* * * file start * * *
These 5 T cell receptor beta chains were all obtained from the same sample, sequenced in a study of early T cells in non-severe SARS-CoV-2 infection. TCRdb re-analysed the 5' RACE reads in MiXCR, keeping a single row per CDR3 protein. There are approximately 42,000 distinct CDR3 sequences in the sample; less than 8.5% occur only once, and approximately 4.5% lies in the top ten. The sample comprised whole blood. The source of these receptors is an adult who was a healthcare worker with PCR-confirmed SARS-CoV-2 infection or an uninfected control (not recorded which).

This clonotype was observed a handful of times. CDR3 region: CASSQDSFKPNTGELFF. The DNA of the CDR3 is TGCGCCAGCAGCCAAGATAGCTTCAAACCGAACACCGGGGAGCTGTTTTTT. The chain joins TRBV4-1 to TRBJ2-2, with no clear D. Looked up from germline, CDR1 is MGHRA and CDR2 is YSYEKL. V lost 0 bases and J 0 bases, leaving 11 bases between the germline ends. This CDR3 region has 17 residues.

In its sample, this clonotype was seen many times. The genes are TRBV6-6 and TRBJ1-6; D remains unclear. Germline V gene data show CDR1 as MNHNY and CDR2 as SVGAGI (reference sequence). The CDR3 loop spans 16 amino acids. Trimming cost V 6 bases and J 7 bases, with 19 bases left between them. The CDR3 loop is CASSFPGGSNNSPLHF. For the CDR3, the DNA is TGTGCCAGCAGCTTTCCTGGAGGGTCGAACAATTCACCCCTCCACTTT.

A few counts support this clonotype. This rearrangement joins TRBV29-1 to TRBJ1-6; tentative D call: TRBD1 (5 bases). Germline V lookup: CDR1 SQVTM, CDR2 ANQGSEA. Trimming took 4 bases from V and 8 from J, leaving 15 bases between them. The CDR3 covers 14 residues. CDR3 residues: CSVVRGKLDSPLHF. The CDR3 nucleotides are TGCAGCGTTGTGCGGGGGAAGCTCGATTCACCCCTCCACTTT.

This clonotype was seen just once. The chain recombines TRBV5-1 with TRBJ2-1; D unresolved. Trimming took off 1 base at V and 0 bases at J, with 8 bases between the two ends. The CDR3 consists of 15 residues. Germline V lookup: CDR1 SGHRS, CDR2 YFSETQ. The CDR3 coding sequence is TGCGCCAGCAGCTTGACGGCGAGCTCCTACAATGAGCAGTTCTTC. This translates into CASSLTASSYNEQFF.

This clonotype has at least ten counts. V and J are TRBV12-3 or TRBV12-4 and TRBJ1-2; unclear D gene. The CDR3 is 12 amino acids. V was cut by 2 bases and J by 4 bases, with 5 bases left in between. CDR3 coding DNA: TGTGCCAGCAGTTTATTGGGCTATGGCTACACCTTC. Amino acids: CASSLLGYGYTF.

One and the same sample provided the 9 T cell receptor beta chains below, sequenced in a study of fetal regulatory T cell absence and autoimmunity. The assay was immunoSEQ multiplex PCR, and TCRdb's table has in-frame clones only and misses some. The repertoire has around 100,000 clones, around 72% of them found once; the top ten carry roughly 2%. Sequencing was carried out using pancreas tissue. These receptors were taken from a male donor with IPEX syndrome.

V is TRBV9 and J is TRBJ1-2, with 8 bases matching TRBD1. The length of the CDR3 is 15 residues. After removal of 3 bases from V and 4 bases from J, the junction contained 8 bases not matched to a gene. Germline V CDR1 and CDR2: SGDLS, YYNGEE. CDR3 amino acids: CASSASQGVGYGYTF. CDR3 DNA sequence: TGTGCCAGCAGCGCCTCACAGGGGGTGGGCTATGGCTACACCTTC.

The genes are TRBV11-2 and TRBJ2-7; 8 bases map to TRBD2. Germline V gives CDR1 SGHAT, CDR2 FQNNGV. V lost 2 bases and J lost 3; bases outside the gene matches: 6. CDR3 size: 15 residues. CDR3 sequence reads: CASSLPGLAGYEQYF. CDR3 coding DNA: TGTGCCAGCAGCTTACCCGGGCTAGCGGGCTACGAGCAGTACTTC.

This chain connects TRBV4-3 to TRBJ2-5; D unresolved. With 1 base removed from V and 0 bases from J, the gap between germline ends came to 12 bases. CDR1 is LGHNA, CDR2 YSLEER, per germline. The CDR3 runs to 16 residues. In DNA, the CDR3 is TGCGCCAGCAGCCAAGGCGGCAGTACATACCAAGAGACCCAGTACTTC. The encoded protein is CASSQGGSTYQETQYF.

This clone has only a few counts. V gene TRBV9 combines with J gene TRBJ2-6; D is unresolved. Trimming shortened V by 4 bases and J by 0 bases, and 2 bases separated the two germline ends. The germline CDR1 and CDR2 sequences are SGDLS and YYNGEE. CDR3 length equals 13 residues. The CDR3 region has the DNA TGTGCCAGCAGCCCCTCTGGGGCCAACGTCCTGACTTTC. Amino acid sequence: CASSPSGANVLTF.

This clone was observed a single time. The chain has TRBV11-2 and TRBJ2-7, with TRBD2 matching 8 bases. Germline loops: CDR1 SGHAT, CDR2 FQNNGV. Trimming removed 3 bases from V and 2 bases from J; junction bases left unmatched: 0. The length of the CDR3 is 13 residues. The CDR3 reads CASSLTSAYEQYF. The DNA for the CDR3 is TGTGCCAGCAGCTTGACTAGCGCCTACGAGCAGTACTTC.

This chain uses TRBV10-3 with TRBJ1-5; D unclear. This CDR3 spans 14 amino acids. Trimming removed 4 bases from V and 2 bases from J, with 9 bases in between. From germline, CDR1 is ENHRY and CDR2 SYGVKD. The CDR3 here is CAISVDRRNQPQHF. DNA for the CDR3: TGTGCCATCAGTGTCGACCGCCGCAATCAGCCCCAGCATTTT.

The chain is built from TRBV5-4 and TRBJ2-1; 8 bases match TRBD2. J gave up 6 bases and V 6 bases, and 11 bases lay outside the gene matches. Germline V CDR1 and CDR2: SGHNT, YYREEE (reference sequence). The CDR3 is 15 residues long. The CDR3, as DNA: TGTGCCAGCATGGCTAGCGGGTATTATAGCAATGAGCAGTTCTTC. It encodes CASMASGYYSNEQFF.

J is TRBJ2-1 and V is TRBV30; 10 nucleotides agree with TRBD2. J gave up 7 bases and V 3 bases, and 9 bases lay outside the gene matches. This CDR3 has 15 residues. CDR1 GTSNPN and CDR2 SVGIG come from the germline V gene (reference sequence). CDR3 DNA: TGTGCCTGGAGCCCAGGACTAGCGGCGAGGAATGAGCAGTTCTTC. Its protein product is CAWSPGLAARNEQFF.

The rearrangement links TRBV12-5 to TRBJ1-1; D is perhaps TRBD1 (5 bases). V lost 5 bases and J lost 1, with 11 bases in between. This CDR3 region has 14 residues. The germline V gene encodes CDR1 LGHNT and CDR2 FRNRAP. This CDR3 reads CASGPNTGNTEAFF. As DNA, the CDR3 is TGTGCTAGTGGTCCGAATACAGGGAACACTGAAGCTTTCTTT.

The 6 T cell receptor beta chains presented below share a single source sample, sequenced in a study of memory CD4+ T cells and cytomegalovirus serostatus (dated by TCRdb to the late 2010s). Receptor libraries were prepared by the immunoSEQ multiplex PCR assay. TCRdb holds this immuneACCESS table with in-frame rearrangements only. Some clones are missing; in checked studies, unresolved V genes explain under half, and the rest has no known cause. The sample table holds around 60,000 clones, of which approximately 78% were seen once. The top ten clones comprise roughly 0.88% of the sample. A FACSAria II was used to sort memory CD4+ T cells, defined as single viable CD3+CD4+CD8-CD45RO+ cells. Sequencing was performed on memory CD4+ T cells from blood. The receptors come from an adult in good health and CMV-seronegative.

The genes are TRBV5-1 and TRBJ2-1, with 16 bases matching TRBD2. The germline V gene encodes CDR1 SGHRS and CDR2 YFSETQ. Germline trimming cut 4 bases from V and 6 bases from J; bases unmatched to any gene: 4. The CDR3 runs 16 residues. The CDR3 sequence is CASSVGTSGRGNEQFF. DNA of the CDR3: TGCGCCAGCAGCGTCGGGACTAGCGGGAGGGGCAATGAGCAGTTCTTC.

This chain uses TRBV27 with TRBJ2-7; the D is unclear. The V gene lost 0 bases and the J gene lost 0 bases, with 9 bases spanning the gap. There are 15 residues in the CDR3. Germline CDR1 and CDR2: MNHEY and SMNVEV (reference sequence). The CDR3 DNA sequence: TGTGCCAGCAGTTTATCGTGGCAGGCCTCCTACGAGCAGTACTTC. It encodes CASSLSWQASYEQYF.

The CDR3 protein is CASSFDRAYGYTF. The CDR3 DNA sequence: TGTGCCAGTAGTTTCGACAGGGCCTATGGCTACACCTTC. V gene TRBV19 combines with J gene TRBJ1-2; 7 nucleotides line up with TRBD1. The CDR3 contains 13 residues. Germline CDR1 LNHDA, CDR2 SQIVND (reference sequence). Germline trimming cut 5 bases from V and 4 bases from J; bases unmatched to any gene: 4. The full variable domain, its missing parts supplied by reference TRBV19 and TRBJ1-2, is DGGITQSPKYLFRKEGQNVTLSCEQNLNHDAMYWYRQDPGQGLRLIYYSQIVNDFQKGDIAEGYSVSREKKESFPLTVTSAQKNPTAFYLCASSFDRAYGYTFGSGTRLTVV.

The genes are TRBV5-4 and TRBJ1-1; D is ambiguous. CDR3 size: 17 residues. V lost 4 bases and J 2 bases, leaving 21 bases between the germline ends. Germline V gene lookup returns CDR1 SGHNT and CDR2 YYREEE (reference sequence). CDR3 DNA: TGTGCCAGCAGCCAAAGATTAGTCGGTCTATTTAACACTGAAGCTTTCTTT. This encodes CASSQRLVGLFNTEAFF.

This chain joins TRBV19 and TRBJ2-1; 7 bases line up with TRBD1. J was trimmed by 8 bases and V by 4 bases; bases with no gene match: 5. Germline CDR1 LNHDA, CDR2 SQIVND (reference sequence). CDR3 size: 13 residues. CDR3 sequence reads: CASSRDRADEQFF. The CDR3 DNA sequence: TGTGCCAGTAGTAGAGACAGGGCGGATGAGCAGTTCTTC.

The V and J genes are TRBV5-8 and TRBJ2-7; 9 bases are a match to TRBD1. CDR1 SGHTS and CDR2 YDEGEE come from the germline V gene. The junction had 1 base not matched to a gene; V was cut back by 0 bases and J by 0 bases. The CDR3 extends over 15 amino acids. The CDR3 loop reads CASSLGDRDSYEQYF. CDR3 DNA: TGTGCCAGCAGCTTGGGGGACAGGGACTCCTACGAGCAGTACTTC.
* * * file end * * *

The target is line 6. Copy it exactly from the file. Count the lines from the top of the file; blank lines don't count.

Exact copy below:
This clonotype has at least ten counts. V and J are TRBV12-3 or TRBV12-4 and TRBJ1-2; unclear D gene. The CDR3 is 12 amino acids. V was cut by 2 bases and J by 4 bases, with 5 bases left in between. CDR3 coding DNA: TGTGCCAGCAGTTTATTGGGCTATGGCTACACCTTC. Amino acids: CASSLLGYGYTF.